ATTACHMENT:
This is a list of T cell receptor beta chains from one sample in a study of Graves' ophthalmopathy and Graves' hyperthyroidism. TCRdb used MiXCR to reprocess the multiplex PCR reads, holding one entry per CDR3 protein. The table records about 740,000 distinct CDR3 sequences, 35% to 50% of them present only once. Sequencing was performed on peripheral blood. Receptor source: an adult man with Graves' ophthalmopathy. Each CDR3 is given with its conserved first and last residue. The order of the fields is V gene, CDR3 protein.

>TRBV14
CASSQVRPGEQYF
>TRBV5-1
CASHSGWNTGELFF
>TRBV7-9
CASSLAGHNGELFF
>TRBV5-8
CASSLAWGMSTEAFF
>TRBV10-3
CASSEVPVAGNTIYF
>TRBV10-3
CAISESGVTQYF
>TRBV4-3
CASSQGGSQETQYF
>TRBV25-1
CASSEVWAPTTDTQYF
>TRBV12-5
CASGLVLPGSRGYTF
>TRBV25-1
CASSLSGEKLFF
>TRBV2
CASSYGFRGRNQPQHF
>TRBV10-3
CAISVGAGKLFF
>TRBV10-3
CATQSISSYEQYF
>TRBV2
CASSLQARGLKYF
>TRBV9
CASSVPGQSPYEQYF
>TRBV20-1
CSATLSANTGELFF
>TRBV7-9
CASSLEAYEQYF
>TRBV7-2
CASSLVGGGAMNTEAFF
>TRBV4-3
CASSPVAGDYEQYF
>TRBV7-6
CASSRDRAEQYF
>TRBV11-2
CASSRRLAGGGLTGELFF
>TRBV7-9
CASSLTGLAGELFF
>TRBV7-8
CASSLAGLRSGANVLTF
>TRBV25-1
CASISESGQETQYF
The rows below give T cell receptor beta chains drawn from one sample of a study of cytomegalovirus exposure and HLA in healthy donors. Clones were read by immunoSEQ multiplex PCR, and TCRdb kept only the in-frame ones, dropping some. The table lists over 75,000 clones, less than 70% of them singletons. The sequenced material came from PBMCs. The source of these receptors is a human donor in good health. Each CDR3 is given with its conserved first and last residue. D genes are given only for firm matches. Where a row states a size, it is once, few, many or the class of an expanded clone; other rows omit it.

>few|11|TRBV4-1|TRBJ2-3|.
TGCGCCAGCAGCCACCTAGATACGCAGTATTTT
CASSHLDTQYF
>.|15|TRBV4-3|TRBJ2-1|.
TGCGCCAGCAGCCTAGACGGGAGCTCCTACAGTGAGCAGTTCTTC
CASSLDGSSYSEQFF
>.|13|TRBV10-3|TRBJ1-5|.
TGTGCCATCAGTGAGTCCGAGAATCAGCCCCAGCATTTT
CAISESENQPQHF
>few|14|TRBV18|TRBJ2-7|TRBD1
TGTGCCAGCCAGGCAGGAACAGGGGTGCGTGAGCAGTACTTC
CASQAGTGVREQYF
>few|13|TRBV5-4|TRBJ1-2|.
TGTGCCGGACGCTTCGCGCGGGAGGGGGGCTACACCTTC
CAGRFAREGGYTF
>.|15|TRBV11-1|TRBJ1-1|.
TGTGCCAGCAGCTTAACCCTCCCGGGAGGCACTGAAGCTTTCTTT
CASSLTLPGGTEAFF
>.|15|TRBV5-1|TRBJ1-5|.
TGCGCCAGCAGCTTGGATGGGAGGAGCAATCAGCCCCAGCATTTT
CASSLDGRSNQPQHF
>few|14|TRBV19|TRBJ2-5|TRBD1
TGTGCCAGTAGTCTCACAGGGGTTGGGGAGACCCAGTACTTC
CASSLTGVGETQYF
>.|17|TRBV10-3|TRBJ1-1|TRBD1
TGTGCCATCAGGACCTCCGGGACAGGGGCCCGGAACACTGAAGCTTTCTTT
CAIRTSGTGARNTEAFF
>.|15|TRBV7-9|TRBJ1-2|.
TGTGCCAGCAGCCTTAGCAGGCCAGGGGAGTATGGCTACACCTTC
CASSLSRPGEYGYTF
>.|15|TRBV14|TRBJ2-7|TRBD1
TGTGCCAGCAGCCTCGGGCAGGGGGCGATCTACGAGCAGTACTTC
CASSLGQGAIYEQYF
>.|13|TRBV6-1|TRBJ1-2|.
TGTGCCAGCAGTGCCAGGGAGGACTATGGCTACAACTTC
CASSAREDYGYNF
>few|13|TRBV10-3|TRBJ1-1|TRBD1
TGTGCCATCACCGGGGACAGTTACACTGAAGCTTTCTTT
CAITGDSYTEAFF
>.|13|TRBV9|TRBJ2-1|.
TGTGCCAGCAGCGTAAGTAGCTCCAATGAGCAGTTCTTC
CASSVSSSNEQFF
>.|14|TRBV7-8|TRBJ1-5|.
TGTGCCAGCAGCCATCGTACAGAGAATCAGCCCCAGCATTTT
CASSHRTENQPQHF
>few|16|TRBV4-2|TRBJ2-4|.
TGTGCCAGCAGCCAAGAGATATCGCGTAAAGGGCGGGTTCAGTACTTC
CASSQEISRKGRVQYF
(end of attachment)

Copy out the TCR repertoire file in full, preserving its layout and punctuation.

This is a list of T cell receptor beta chains from one sample in a study of Graves' ophthalmopathy and Graves' hyperthyroidism. TCRdb used MiXCR to reprocess the multiplex PCR reads, holding one entry per CDR3 protein. The table records about 740,000 distinct CDR3 sequences, 35% to 50% of them present only once. Sequencing was performed on peripheral blood. Receptor source: an adult man with Graves' ophthalmopathy. Each CDR3 is given with its conserved first and last residue. The order of the fields is V gene, CDR3 protein.

>TRBV14
CASSQVRPGEQYF
>TRBV5-1
CASHSGWNTGELFF
>TRBV7-9
CASSLAGHNGELFF
>TRBV5-8
CASSLAWGMSTEAFF
>TRBV10-3
CASSEVPVAGNTIYF
>TRBV10-3
CAISESGVTQYF
>TRBV4-3
CASSQGGSQETQYF
>TRBV25-1
CASSEVWAPTTDTQYF
>TRBV12-5
CASGLVLPGSRGYTF
>TRBV25-1
CASSLSGEKLFF
>TRBV2
CASSYGFRGRNQPQHF
>TRBV10-3
CAISVGAGKLFF
>TRBV10-3
CATQSISSYEQYF
>TRBV2
CASSLQARGLKYF
>TRBV9
CASSVPGQSPYEQYF
>TRBV20-1
CSATLSANTGELFF
>TRBV7-9
CASSLEAYEQYF
>TRBV7-2
CASSLVGGGAMNTEAFF
>TRBV4-3
CASSPVAGDYEQYF
>TRBV7-6
CASSRDRAEQYF
>TRBV11-2
CASSRRLAGGGLTGELFF
>TRBV7-9
CASSLTGLAGELFF
>TRBV7-8
CASSLAGLRSGANVLTF
>TRBV25-1
CASISESGQETQYF
The rows below give T cell receptor beta chains drawn from one sample of a study of cytomegalovirus exposure and HLA in healthy donors. Clones were read by immunoSEQ multiplex PCR, and TCRdb kept only the in-frame ones, dropping some. The table lists over 75,000 clones, less than 70% of them singletons. The sequenced material came from PBMCs. The source of these receptors is a human donor in good health. Each CDR3 is given with its conserved first and last residue. D genes are given only for firm matches. Where a row states a size, it is once, few, many or the class of an expanded clone; other rows omit it.

>few|11|TRBV4-1|TRBJ2-3|.
TGCGCCAGCAGCCACCTAGATACGCAGTATTTT
CASSHLDTQYF
>.|15|TRBV4-3|TRBJ2-1|.
TGCGCCAGCAGCCTAGACGGGAGCTCCTACAGTGAGCAGTTCTTC
CASSLDGSSYSEQFF
>.|13|TRBV10-3|TRBJ1-5|.
TGTGCCATCAGTGAGTCCGAGAATCAGCCCCAGCATTTT
CAISESENQPQHF
>few|14|TRBV18|TRBJ2-7|TRBD1
TGTGCCAGCCAGGCAGGAACAGGGGTGCGTGAGCAGTACTTC
CASQAGTGVREQYF
>few|13|TRBV5-4|TRBJ1-2|.
TGTGCCGGACGCTTCGCGCGGGAGGGGGGCTACACCTTC
CAGRFAREGGYTF
>.|15|TRBV11-1|TRBJ1-1|.
TGTGCCAGCAGCTTAACCCTCCCGGGAGGCACTGAAGCTTTCTTT
CASSLTLPGGTEAFF
>.|15|TRBV5-1|TRBJ1-5|.
TGCGCCAGCAGCTTGGATGGGAGGAGCAATCAGCCCCAGCATTTT
CASSLDGRSNQPQHF
>few|14|TRBV19|TRBJ2-5|TRBD1
TGTGCCAGTAGTCTCACAGGGGTTGGGGAGACCCAGTACTTC
CASSLTGVGETQYF
>.|17|TRBV10-3|TRBJ1-1|TRBD1
TGTGCCATCAGGACCTCCGGGACAGGGGCCCGGAACACTGAAGCTTTCTTT
CAIRTSGTGARNTEAFF
>.|15|TRBV7-9|TRBJ1-2|.
TGTGCCAGCAGCCTTAGCAGGCCAGGGGAGTATGGCTACACCTTC
CASSLSRPGEYGYTF
>.|15|TRBV14|TRBJ2-7|TRBD1
TGTGCCAGCAGCCTCGGGCAGGGGGCGATCTACGAGCAGTACTTC
CASSLGQGAIYEQYF
>.|13|TRBV6-1|TRBJ1-2|.
TGTGCCAGCAGTGCCAGGGAGGACTATGGCTACAACTTC
CASSAREDYGYNF
>few|13|TRBV10-3|TRBJ1-1|TRBD1
TGTGCCATCACCGGGGACAGTTACACTGAAGCTTTCTTT
CAITGDSYTEAFF
>.|13|TRBV9|TRBJ2-1|.
TGTGCCAGCAGCGTAAGTAGCTCCAATGAGCAGTTCTTC
CASSVSSSNEQFF
>.|14|TRBV7-8|TRBJ1-5|.
TGTGCCAGCAGCCATCGTACAGAGAATCAGCCCCAGCATTTT
CASSHRTENQPQHF
>few|16|TRBV4-2|TRBJ2-4|.
TGTGCCAGCAGCCAAGAGATATCGCGTAAAGGGCGGGTTCAGTACTTC
CASSQEISRKGRVQYF